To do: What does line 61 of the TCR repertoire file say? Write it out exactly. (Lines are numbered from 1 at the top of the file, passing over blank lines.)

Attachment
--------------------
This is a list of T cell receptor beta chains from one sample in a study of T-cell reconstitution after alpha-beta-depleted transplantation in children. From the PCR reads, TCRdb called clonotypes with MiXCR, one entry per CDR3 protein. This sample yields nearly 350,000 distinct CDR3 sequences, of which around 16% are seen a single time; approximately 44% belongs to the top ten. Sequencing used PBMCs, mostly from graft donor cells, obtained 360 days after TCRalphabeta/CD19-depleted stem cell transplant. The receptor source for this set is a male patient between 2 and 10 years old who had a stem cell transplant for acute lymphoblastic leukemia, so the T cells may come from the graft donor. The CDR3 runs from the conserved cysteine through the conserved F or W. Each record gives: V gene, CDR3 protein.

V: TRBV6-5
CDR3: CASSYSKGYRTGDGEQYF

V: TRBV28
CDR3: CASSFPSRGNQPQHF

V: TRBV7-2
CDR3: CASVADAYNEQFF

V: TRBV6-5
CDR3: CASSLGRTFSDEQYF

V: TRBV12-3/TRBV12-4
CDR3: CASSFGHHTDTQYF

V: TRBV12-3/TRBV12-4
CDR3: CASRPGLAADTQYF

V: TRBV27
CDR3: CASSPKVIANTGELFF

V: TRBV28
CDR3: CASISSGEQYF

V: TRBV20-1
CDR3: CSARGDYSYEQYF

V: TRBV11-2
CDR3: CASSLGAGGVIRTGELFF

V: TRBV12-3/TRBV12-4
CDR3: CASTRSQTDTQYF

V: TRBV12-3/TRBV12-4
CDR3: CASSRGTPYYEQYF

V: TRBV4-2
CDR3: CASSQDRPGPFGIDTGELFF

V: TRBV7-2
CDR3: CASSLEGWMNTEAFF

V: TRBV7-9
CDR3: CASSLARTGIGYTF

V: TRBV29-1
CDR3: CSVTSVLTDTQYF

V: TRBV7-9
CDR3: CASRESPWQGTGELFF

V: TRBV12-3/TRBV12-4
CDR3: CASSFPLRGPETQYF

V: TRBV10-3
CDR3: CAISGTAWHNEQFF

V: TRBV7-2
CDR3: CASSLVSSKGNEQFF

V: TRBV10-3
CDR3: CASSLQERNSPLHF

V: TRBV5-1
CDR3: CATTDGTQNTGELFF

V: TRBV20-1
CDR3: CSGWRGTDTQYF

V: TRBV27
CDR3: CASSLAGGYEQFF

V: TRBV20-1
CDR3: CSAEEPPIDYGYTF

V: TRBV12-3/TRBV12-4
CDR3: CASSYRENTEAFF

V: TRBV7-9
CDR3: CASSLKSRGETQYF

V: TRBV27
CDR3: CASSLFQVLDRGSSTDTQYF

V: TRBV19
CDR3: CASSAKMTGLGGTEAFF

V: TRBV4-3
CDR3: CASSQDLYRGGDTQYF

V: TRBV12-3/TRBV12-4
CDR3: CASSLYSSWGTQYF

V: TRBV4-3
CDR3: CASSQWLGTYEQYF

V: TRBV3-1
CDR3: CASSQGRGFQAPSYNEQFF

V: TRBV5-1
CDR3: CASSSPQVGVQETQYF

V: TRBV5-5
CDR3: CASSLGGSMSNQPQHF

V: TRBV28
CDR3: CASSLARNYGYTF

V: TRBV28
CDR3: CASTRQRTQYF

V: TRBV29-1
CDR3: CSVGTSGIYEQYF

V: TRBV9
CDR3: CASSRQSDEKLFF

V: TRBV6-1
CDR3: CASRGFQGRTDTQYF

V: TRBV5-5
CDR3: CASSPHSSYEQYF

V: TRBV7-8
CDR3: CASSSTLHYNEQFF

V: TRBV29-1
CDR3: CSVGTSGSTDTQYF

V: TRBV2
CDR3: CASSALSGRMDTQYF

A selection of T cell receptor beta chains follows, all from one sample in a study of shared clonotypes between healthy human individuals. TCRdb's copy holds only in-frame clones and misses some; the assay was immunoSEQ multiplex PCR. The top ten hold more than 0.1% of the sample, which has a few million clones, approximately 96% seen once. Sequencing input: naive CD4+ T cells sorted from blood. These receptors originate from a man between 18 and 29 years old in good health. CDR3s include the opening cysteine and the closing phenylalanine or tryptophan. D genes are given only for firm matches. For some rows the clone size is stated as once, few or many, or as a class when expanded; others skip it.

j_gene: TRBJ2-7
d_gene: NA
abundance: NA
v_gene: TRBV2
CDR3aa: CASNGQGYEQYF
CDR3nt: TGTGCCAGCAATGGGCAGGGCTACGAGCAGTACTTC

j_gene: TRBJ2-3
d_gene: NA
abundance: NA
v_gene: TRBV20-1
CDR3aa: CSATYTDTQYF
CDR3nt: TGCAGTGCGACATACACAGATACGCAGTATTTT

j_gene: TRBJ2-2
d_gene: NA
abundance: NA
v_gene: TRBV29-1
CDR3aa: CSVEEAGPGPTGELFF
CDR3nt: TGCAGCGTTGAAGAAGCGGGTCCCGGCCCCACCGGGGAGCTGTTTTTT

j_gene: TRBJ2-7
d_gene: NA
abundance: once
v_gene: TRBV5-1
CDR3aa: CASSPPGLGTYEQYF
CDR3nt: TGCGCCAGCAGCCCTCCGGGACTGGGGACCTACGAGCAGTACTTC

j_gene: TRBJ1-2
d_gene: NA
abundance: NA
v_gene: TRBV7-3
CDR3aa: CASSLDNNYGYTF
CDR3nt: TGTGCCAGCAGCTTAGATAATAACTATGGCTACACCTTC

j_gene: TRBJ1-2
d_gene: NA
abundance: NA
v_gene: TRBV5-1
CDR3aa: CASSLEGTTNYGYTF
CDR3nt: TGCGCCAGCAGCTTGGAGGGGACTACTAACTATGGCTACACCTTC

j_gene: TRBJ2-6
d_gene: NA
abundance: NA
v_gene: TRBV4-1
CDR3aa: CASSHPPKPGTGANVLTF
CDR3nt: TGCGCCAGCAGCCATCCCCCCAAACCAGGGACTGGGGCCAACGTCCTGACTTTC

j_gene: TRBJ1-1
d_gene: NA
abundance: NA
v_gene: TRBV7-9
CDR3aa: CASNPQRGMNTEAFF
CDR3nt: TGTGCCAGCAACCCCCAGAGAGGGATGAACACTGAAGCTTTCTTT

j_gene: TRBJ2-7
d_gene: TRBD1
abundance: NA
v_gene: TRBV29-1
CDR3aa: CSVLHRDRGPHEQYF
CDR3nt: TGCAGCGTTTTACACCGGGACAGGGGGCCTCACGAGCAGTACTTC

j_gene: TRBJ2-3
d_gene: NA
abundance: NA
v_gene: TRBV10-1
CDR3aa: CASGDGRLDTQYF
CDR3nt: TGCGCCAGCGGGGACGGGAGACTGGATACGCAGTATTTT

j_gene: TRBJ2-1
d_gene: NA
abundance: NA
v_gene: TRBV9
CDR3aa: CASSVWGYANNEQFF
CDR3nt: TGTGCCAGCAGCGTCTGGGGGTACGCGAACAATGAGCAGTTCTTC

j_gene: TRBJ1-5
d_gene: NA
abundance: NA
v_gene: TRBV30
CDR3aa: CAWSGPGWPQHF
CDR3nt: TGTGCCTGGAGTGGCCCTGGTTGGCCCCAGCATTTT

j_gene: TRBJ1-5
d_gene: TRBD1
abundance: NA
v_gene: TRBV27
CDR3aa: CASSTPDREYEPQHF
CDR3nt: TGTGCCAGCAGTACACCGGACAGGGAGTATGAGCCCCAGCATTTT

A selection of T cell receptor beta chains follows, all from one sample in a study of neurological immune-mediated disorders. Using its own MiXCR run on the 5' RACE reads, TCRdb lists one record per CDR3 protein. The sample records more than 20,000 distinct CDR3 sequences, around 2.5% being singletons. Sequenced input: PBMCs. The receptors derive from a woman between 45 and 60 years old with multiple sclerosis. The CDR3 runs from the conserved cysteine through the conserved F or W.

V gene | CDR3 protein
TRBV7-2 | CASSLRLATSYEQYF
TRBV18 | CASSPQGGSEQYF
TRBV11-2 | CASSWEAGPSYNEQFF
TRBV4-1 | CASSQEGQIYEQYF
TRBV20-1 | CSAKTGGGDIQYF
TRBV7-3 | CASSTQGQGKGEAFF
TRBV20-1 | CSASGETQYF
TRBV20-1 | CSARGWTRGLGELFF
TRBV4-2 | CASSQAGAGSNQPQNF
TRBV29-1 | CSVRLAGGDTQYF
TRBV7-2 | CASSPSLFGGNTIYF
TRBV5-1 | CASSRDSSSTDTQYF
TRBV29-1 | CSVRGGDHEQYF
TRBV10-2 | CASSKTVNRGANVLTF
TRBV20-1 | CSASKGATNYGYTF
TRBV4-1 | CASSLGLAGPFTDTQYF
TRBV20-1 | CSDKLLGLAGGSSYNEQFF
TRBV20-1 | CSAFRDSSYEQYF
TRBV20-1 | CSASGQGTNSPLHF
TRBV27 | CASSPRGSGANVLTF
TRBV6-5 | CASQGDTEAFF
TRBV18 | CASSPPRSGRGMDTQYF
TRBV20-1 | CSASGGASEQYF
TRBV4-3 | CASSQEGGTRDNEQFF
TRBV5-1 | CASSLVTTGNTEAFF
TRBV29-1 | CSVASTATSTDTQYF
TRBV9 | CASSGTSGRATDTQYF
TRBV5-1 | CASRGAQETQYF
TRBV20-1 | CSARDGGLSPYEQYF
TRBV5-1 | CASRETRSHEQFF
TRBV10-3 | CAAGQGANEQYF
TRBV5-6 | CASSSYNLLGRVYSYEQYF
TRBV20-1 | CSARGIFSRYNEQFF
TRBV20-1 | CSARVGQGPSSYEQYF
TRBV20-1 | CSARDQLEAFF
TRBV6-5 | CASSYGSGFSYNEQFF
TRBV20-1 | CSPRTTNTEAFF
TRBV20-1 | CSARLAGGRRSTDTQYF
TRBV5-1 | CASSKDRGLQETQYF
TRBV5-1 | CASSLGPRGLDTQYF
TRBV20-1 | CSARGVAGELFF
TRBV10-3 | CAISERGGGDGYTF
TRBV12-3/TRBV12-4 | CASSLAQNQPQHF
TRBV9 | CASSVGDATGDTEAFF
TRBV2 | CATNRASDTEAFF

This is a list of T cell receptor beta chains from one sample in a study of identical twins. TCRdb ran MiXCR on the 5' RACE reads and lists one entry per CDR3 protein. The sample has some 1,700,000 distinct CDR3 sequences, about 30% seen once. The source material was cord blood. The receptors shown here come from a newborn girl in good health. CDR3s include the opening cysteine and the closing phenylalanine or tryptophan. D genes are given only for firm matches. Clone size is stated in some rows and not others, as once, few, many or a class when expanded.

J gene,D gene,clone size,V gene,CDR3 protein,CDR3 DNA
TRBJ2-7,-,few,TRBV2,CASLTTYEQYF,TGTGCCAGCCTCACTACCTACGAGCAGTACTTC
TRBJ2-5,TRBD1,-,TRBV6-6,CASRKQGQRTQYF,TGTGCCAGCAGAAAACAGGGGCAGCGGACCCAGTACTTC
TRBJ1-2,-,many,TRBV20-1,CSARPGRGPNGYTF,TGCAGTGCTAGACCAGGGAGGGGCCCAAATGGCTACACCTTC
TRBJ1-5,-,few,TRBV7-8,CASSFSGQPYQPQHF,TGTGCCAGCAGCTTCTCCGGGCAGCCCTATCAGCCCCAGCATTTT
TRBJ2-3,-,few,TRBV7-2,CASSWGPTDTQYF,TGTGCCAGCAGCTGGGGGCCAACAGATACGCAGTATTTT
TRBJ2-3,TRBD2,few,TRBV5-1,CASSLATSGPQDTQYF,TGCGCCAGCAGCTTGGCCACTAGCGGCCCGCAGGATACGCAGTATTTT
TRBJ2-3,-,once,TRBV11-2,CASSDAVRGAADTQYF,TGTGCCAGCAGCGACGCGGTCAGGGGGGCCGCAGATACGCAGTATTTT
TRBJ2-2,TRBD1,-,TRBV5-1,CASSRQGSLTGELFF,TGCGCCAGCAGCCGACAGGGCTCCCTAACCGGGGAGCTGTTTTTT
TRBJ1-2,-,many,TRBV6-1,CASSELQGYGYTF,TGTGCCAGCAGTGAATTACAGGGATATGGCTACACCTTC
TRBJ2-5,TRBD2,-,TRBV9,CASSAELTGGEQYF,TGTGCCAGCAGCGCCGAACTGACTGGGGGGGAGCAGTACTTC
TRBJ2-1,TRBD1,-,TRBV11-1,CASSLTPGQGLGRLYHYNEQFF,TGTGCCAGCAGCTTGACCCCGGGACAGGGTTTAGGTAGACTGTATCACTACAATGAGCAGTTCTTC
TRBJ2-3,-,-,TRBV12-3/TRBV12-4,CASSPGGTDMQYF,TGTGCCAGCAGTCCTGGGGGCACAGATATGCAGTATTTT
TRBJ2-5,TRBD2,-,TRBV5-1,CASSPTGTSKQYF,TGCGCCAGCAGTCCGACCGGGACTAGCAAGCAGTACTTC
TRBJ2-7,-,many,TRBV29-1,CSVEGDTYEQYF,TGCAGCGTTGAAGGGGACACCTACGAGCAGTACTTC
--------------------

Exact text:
CDR3: CASSQDLYRGGDTQYF